Another very popular source is the Information Security Forum (ISF), a nonprofit association that assesses security and risk management issues on behalf of its members. Their Threat Horizon Report provides members with a list of potential security threats for the next two year period. This can serve as a guide for security managers to identify possible risks and take preventive measures.
There are also many smaller gatherings from which one can benefit. Take care to join security associations and get on their mailing lists as a way to be notified of any local or regional gatherings.
2) Join online security forums
These are everywhere online, are free, and are filled with valuable nuggets of information. Here are five reasons why online forums are useful to you:
- Networking opportunities — Most people in these forums are friendly and willing to help. You never know who you will meet and the possibilities for collaboration are endless.
- New ideas — Just because you didn’t think of a solution doesn’t mean someone else hasn’t.
- Gain knowledge — There is no end of useful knowledge that you can glean.
- Share your knowledge — You may be surprised at how much you know and how useful others may find your expertise.
- A sense of belonging — No man (or woman) is an island, and neither are you. Getting out there is a great way to mingle with other security pros.
3) Maintain your certifications
This is probably the best way to guarantee that you have the right technical knowledge and credentials available. The organizations that sponsor and support these credentials take great pains to ensure that their certification courses are up to date and filled with the most useful information. They will know what is happening in the industry, what challenges are arising and what the needs are for the next generation of security pros better than anyone else.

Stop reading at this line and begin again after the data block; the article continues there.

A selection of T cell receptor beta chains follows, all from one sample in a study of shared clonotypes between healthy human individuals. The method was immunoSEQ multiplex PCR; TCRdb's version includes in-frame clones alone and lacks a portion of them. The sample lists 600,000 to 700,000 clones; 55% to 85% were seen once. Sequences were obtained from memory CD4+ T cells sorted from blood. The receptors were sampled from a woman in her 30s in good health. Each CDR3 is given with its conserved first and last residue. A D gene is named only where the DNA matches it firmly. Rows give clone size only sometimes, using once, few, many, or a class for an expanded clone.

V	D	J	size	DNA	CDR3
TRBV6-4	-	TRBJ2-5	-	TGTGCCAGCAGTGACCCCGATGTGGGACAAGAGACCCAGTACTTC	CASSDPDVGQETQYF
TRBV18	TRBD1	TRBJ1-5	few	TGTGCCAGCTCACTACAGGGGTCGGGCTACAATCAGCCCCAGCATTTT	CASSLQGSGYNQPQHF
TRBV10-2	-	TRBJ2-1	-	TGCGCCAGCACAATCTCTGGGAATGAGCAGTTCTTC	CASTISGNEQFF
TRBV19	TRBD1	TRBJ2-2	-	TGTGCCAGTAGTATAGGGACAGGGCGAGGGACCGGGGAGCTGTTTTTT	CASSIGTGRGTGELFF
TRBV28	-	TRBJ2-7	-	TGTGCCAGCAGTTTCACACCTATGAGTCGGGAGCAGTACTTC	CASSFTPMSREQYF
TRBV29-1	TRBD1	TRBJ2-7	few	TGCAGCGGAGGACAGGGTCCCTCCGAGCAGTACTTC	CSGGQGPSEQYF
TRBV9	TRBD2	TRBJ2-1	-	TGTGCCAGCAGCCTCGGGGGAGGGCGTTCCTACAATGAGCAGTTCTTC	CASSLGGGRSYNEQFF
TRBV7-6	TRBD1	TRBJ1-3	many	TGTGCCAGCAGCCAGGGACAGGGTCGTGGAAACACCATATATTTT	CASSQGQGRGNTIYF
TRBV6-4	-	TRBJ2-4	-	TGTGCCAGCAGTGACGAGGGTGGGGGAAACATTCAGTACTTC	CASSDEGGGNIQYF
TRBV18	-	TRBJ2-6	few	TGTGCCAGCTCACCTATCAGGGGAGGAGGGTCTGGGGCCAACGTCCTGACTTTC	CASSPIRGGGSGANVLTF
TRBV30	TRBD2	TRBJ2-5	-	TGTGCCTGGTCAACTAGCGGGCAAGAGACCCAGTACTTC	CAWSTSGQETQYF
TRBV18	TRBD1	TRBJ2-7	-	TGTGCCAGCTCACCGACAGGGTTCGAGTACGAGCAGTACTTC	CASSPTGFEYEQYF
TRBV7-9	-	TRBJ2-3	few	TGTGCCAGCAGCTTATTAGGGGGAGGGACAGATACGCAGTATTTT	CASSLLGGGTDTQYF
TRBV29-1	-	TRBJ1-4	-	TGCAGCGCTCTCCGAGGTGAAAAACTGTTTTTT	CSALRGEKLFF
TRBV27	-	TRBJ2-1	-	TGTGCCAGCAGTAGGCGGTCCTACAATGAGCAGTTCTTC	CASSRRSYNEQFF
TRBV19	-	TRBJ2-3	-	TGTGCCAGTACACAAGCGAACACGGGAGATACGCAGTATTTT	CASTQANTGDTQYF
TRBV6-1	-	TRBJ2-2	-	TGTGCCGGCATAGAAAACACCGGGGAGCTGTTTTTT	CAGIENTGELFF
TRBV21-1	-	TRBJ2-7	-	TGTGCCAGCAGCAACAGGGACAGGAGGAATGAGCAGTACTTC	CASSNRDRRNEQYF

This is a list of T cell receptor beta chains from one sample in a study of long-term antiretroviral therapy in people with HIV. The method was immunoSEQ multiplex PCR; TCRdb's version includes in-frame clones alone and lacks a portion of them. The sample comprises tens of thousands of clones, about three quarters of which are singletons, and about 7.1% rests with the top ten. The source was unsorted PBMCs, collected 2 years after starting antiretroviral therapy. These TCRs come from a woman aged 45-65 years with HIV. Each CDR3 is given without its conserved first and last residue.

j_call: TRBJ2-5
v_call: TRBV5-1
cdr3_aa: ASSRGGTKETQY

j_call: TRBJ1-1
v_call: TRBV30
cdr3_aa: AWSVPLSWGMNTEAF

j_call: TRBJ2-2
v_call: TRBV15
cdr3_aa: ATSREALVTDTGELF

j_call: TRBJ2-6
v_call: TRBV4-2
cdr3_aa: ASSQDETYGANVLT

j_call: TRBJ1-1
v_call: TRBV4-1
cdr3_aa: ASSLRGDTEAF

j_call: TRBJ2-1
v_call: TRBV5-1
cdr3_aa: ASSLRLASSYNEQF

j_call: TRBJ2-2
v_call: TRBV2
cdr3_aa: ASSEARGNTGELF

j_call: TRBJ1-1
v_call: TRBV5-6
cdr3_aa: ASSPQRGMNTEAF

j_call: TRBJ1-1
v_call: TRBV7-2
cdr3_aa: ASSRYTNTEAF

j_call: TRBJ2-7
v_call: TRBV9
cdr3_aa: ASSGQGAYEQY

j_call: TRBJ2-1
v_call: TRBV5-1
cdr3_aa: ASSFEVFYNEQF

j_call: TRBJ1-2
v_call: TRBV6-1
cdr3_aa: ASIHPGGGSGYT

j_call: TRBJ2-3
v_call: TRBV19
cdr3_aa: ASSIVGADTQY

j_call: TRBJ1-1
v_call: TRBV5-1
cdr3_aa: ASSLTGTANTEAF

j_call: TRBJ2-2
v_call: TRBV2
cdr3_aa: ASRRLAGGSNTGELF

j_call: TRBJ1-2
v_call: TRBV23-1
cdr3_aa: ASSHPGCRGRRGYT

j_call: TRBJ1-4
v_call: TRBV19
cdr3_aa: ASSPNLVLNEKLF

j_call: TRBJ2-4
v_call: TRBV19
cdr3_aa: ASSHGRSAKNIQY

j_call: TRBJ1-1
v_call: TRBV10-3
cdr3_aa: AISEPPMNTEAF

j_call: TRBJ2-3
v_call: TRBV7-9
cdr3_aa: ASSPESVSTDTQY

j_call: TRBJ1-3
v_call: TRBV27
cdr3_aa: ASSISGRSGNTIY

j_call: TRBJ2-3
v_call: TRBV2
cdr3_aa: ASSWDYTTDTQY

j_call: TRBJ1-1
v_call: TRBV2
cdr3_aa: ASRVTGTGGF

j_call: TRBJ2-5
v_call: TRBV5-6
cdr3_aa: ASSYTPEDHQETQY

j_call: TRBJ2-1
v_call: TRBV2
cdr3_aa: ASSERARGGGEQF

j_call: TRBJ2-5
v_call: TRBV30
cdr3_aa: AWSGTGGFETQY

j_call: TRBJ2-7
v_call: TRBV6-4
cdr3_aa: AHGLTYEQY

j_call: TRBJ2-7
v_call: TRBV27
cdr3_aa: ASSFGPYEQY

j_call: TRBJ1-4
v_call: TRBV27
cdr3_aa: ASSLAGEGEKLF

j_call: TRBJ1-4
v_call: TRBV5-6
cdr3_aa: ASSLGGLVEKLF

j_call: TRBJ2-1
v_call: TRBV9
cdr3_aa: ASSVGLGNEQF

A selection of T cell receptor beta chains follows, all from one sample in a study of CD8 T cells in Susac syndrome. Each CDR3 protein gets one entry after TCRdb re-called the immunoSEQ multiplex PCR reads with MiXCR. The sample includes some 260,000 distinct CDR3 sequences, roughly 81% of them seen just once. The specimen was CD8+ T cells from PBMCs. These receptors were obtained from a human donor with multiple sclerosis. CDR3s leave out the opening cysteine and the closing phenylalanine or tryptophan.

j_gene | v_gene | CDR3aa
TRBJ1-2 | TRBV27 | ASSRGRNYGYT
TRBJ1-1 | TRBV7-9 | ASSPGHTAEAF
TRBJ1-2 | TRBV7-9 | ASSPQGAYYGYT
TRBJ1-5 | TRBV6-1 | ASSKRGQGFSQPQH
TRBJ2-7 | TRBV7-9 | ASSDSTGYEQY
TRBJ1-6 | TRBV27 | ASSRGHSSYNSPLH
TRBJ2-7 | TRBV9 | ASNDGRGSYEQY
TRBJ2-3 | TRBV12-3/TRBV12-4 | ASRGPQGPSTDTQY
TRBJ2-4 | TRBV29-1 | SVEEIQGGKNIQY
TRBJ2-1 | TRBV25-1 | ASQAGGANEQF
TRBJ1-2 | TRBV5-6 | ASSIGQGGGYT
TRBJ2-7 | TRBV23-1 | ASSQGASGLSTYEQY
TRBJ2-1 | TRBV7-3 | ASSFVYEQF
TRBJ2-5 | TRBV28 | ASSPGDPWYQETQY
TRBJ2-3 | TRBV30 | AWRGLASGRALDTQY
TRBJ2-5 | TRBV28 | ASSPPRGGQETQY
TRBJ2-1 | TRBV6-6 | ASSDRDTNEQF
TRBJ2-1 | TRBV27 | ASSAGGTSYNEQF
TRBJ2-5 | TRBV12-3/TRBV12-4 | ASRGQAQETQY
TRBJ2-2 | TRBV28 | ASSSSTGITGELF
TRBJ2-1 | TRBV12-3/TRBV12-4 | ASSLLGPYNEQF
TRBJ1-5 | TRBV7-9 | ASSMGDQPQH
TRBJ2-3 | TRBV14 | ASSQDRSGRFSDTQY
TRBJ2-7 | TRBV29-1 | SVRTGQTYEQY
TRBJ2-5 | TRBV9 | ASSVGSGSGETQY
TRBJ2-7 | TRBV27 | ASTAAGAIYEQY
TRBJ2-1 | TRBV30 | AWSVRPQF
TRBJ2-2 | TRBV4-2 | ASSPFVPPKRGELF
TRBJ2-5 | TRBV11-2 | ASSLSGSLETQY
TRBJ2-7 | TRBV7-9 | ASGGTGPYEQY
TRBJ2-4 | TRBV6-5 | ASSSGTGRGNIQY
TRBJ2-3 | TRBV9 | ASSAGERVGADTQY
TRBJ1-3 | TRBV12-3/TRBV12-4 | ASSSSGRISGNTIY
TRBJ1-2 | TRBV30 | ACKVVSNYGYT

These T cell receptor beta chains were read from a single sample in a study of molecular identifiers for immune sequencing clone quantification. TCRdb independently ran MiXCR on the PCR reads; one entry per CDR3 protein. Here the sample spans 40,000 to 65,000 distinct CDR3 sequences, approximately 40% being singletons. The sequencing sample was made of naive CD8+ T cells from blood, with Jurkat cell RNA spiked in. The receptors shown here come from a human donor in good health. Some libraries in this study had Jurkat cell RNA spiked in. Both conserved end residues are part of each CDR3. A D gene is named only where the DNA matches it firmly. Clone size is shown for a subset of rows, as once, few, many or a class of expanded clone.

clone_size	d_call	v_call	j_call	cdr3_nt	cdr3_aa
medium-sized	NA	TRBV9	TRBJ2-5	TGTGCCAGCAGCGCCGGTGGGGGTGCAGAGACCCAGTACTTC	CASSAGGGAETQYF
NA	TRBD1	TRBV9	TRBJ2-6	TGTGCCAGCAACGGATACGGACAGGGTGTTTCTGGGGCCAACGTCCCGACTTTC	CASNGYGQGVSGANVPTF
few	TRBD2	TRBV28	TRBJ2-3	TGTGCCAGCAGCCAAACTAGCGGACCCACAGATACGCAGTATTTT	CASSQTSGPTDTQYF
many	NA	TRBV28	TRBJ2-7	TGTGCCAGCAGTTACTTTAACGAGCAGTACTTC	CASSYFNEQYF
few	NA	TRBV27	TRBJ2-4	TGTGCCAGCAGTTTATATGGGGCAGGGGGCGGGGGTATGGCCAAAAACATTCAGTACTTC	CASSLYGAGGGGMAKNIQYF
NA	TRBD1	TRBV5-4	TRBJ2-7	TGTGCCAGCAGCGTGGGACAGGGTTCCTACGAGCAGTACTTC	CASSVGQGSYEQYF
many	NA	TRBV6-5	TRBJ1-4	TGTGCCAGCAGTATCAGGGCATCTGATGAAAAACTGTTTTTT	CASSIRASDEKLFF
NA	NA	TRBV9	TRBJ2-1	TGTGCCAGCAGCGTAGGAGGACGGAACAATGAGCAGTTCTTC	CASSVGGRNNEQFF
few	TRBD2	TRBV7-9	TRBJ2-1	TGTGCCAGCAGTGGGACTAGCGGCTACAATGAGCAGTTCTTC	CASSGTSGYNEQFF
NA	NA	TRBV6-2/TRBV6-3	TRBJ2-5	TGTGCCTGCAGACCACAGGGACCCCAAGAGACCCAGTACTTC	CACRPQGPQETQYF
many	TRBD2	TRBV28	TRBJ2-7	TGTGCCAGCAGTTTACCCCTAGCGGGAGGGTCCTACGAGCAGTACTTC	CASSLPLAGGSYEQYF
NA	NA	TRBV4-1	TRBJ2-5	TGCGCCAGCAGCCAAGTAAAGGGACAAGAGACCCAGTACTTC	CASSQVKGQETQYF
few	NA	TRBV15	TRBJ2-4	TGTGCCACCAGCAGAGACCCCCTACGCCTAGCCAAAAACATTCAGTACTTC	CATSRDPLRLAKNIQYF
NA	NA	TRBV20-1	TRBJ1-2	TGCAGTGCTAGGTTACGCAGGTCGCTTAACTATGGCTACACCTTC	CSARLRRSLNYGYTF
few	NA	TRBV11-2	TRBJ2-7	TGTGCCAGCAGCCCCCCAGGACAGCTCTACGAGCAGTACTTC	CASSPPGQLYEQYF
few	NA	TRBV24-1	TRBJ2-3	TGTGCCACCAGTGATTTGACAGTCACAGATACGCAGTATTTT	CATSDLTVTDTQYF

While all useful certifications have to be kept current and up to date, security certifications tend to have a shorter shelf life and it is vital to be in regular touch with the certifying bodies to check for updates or new version of certifications. You need to maintain your certifications, and there is no better way to do it than through the sponsoring organization.
4) Read Industry literature and websites
Most people do not read their industry’s literature. They assume they’ve been trained and know what they need to know. Take this for example: A good security system is required to have a process in place for pre-empting attacks and it’s crucial that a security pro has the know how to implement such a system. There are a number of tools available which scan incoming data and identify/report irregular behavior patterns to monitor and pre-empt cyber-attacks. Reports from these tools can be used to predict attacks and take corrective measure. But which tools are useful?
Fortunately there are organizations that evaluate the effectiveness of these tools. CSO Online and Network World are two sites that do a great job regularly evaluating and recommending tools for security data analysis. Instead of surfing the web endlessly for cat-videos or epic-fails, spend an hour each day reading about your security domain — you’ll be shocked at how much knowledge you will gain in a very short time.
Keep at it
Well informed or not, security professionals are being challenged constantly with attacks that vary in nature and are often difficult to pinpoint even after they happen. (A Data Breach Report from Verizon found that 74 percent of recent attacks were not discovered for weeks after they happened.) The urgent need for security pros is to gather relevant information and pragmatically utilise it to deliver a security system that is safe and tactically preemptive. Following these four tips will help you stay sharp and on the leading-edge of your field.